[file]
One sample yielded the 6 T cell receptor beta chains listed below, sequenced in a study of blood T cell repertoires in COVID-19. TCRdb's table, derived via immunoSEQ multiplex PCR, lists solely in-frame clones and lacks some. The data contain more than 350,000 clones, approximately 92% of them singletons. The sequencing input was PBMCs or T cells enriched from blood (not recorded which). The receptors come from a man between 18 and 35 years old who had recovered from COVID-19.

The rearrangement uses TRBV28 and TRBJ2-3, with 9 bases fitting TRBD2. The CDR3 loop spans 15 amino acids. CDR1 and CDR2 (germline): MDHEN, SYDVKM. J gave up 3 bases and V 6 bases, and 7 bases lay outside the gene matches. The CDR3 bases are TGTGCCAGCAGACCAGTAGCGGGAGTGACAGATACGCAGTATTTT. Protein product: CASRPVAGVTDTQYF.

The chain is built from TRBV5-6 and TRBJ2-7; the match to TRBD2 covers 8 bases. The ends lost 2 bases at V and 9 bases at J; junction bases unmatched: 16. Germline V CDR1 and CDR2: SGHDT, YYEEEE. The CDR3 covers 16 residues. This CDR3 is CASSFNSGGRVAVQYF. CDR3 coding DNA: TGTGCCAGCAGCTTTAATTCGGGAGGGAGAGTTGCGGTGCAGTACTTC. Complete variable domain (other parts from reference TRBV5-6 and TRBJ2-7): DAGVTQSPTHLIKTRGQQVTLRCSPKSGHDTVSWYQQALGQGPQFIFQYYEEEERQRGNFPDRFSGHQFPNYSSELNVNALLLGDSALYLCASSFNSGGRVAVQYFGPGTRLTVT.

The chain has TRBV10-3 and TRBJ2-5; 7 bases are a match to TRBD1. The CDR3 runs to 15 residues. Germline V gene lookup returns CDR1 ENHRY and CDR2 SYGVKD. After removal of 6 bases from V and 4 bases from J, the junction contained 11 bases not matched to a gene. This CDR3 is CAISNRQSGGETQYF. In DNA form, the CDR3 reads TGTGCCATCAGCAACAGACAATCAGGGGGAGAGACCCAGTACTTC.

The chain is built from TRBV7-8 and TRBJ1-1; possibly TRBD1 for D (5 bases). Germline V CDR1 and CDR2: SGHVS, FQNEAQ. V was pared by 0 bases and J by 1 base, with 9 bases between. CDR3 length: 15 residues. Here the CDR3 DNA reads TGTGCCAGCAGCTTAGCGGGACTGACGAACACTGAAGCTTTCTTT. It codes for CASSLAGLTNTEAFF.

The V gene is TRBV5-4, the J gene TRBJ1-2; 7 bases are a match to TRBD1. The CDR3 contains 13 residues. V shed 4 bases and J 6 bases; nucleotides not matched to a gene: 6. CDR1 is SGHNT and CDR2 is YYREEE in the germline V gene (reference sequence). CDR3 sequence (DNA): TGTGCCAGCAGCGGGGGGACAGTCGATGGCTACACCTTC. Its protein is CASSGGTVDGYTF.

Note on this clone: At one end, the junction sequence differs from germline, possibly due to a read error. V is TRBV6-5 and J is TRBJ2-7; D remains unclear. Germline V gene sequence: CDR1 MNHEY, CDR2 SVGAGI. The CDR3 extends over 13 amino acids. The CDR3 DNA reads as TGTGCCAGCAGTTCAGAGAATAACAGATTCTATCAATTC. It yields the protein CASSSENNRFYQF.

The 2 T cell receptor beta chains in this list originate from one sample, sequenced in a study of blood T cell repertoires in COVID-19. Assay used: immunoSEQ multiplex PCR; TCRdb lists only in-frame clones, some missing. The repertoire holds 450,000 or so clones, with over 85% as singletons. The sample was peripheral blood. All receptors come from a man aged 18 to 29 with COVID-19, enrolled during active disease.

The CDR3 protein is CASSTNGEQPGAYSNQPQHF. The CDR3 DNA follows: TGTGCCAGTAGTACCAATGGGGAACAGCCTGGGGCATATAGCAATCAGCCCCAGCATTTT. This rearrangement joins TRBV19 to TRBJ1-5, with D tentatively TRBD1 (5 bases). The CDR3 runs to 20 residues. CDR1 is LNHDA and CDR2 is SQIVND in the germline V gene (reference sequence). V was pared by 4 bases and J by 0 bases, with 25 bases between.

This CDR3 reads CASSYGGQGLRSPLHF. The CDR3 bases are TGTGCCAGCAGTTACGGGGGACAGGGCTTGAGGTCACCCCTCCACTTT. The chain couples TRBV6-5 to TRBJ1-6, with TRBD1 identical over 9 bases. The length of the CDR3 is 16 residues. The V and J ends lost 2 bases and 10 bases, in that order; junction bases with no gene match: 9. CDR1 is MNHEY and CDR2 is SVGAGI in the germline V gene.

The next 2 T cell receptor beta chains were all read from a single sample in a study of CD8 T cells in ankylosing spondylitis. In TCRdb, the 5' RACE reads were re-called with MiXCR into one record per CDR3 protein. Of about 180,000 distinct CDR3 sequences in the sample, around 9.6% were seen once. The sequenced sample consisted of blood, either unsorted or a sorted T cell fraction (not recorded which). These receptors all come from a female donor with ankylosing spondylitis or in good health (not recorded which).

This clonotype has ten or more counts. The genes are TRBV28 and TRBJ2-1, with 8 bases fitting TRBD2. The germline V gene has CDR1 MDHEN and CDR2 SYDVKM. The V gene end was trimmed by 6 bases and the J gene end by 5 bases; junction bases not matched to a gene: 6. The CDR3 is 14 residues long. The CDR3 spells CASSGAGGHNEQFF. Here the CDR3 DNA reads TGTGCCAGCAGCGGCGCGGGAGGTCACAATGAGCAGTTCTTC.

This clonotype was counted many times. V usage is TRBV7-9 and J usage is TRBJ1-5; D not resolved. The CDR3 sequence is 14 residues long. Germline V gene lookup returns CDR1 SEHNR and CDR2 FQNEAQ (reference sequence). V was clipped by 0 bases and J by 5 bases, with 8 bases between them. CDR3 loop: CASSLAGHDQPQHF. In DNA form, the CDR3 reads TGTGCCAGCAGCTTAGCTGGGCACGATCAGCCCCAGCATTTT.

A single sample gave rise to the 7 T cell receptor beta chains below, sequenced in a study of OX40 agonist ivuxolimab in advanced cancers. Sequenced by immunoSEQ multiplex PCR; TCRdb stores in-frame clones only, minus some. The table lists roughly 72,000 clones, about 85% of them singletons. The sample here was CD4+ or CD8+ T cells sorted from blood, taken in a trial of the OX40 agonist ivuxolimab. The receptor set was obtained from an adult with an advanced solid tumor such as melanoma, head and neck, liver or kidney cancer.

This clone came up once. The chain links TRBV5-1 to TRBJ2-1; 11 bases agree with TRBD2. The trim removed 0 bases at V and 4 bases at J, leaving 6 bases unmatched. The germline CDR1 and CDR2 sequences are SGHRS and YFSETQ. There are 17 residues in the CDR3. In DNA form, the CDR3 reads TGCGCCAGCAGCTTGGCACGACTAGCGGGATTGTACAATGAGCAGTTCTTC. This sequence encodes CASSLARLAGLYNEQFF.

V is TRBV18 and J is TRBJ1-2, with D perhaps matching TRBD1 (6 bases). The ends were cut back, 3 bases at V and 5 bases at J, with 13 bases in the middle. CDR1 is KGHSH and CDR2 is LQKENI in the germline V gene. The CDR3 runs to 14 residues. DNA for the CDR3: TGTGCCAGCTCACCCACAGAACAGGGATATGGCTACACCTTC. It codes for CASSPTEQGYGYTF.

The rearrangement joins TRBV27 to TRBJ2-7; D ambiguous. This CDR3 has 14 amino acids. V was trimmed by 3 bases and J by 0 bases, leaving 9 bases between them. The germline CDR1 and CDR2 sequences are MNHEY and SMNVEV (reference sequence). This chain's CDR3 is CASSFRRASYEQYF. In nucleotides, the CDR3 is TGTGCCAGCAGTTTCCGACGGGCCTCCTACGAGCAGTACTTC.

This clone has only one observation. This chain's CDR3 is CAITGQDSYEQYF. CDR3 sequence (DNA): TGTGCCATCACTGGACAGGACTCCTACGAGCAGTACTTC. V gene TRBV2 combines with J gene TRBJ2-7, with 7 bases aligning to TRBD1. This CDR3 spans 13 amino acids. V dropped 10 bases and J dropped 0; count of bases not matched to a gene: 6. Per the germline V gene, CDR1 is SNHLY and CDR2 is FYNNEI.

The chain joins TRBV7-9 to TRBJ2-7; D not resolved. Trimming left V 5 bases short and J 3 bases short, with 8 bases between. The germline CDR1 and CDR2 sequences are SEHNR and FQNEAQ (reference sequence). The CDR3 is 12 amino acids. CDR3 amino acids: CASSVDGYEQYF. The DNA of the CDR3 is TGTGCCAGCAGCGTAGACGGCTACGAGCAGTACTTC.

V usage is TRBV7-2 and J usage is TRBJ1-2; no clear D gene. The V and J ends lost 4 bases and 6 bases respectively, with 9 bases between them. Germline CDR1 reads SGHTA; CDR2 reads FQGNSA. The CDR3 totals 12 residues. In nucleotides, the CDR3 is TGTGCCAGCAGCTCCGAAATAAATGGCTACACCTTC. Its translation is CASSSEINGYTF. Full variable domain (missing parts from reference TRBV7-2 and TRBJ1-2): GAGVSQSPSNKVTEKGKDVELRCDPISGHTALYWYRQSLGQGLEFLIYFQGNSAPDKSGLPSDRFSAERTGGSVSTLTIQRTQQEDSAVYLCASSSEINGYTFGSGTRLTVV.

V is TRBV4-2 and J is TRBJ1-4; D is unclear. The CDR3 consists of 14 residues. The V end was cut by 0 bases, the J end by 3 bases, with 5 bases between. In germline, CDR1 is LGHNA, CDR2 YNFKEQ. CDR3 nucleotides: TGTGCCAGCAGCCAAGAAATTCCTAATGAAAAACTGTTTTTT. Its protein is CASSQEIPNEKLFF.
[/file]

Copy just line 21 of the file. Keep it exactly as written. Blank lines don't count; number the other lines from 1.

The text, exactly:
V is TRBV4-2 and J is TRBJ1-4; D is unclear. The CDR3 consists of 14 residues. The V end was cut by 0 bases, the J end by 3 bases, with 5 bases between. In germline, CDR1 is LGHNA, CDR2 YNFKEQ. CDR3 nucleotides: TGTGCCAGCAGCCAAGAAATTCCTAATGAAAAACTGTTTTTT. Its protein is CASSQEIPNEKLFF.